We believe we have access to adequate resources to meet the needs of our existing operations, mandatory capital expenditures, and working capital, to the extent not funded by cash provided by operating activities. However, we expect the COVID-19 pandemic to adversely impact our future operating cash flows due to reductions of our occupancy and leasing and related revenues, and additional expenditures to protect our residents and staff at our properties.

Distribution Policy

In order to retain cash and preserve financial flexibility in light of the impact that COVID-19 has had and continues to have on our business and the uncertainty as to the ultimate severity, duration, and effects of the outbreak, on March 30, 2020, our board of directors approved the suspension of all distributions to our stockholders.

42


 

Historically, we have made distributions to our stockholders using a combination of cash flows from operations and the proceeds from the Public Offering in anticipation of additional future cash flow. As such, this reduces the amount of capital we ultimately invested in properties. Because substantially all of our operations are performed indirectly through our Operating Partnership, our ability to pay distributions depends in large part on our Operating Partnership’s ability to pay distributions to its partners, including to us. In the event we do not have enough cash from operations to fund cash distributions, we may borrow, issue additional securities or sell assets in order to fund the distributions. Though we have previously only paid cash distributions and may pay stock distributions in the future, we are authorized by our charter to pay in-kind distributions of readily marketable securities, distributions of beneficial interests in a liquidating trust established for our dissolution and the liquidation of our assets in accordance with the terms of the charter or distributions that meet all of the following conditions: (a) our board of directors advises each stockholder of the risks associated with direct ownership of the property; (b) our board of directors offers each stockholder the election of receiving such in-kind distributions; and (c) in-kind distributions are only made to those stockholders who accept such offer.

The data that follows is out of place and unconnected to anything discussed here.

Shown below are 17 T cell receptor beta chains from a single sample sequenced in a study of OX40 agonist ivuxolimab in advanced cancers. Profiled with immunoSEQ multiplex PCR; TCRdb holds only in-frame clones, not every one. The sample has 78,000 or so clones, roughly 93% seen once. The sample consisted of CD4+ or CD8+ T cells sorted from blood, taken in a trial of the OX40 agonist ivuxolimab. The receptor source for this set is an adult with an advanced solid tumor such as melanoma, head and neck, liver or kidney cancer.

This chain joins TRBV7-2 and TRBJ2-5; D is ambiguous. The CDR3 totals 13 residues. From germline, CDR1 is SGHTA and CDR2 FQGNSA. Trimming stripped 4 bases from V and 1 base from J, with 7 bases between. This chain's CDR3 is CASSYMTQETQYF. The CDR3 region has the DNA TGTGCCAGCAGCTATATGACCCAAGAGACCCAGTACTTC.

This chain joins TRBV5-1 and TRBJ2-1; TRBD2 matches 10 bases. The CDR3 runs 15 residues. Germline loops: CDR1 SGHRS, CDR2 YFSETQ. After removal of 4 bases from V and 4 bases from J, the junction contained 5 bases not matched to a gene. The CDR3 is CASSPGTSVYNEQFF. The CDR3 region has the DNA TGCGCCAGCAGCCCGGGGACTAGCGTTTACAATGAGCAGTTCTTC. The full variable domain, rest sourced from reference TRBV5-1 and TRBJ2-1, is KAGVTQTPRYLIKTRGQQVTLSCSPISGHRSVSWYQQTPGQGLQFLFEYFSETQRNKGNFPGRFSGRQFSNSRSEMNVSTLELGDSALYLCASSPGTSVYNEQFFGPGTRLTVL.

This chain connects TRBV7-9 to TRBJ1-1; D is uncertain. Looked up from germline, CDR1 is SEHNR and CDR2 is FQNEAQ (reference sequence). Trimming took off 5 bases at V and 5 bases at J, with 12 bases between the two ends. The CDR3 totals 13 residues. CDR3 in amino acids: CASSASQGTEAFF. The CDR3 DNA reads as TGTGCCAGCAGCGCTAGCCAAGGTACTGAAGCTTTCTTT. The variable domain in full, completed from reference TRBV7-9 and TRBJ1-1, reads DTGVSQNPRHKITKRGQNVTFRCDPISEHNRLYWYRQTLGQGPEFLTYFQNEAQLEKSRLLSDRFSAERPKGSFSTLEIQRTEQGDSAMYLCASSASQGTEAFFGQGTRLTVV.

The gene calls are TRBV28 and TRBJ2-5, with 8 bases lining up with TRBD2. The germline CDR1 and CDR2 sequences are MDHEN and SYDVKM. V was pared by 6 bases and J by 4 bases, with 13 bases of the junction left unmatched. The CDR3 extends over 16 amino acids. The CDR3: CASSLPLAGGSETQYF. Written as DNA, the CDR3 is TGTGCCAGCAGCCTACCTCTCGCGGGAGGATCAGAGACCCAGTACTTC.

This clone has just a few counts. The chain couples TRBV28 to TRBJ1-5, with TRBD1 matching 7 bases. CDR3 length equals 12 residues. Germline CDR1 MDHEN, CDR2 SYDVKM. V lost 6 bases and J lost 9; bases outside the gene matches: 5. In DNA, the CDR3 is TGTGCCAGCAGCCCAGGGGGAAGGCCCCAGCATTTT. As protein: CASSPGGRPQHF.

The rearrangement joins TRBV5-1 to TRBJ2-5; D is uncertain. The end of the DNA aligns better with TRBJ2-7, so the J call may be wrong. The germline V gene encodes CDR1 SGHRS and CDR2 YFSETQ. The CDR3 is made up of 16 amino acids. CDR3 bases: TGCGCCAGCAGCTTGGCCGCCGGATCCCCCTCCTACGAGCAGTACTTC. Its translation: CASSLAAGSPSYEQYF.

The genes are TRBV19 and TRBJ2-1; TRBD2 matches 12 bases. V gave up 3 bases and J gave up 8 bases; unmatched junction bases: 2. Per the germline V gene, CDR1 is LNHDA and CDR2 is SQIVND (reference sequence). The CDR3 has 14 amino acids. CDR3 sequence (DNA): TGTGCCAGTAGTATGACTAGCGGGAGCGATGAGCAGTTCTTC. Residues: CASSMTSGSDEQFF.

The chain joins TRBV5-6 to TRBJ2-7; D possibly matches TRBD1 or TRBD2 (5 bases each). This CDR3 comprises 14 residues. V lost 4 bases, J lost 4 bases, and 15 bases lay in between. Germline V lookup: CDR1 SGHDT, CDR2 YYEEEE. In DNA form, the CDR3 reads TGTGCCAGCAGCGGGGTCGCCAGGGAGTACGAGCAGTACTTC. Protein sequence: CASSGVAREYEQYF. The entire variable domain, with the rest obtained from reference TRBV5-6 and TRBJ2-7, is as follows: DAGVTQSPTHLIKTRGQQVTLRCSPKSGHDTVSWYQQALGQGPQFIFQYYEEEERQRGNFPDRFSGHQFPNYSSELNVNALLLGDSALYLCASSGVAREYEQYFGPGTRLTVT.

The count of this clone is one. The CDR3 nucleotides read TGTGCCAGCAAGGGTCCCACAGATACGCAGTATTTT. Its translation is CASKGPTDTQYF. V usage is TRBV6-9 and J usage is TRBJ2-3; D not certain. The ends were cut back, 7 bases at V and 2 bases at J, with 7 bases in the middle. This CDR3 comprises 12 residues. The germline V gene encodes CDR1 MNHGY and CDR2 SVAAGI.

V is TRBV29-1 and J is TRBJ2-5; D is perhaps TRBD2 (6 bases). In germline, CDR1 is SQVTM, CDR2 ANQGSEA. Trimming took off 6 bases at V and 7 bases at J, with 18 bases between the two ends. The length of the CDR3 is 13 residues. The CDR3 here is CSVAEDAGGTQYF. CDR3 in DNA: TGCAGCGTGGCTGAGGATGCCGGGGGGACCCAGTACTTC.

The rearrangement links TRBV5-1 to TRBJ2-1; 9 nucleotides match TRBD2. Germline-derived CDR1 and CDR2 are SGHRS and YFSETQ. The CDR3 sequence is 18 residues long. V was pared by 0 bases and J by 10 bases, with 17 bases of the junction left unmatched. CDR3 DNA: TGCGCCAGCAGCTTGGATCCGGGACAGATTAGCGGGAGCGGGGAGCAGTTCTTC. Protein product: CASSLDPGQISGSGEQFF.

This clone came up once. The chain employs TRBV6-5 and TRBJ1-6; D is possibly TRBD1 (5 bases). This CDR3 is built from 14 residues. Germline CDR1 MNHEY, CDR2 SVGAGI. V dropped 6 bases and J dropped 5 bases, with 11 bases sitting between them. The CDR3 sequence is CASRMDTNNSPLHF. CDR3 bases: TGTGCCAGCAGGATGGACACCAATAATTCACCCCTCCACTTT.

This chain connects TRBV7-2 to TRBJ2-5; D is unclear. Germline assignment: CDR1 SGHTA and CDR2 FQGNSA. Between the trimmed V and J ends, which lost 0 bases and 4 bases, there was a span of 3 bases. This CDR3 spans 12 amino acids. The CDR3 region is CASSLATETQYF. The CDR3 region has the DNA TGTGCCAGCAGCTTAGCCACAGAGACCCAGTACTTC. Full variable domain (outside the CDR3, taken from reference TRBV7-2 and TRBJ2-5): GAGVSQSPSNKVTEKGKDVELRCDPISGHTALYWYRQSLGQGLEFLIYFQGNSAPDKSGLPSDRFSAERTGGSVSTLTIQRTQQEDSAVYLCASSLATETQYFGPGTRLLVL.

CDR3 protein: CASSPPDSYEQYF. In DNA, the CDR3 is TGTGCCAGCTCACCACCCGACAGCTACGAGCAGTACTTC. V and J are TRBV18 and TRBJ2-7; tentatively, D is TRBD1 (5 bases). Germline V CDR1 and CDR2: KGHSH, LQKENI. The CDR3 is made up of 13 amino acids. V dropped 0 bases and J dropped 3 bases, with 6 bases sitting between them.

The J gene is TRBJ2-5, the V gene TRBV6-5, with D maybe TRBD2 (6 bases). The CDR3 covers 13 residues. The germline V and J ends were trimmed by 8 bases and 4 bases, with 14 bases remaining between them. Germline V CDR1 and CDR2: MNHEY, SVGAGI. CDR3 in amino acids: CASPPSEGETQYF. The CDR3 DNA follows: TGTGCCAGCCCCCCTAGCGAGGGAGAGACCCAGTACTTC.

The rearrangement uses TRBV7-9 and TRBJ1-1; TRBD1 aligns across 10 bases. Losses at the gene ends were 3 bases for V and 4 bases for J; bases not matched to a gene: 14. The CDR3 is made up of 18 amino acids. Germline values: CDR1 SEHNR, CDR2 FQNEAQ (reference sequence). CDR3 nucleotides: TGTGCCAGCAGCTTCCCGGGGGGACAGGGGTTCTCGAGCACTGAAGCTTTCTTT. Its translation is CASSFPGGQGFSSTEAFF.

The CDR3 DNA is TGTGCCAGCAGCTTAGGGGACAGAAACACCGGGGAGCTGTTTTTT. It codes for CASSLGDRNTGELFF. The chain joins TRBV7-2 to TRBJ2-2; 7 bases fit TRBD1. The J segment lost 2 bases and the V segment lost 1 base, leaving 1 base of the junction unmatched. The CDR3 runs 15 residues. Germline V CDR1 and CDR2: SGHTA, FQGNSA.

Distributions are paid to our stockholders based on the record date selected by our board of directors. Prior to the suspension of our distributions, we paid distributions monthly based on daily declaration and record dates so that investors may be entitled to distributions immediately upon purchasing our shares. Distributions are authorized at the discretion of our board of directors, which are directed, in substantial part, by its obligation to cause us to comply with the REIT requirements of the Code. Our board of directors may increase, decrease or eliminate the distribution rate that is being paid at any time. Distributions are made on all classes of our common stock at the same time. The per share amount of distributions on different classes of shares will likely differ because of different allocations of class-specific expenses. Specifically, distributions on Class T shares, Class W shares, Class Y shares, and Class Z shares will likely be lower than distributions on Class A shares because Class T shares and Class Y shares are subject to ongoing stockholder servicing fees and Class W shares and Class Z shares are subject to ongoing dealer manager servicing fees. The funds we receive from operations that are available for distribution may be affected by a number of factors, including the following:

 

our operating and interest expenses;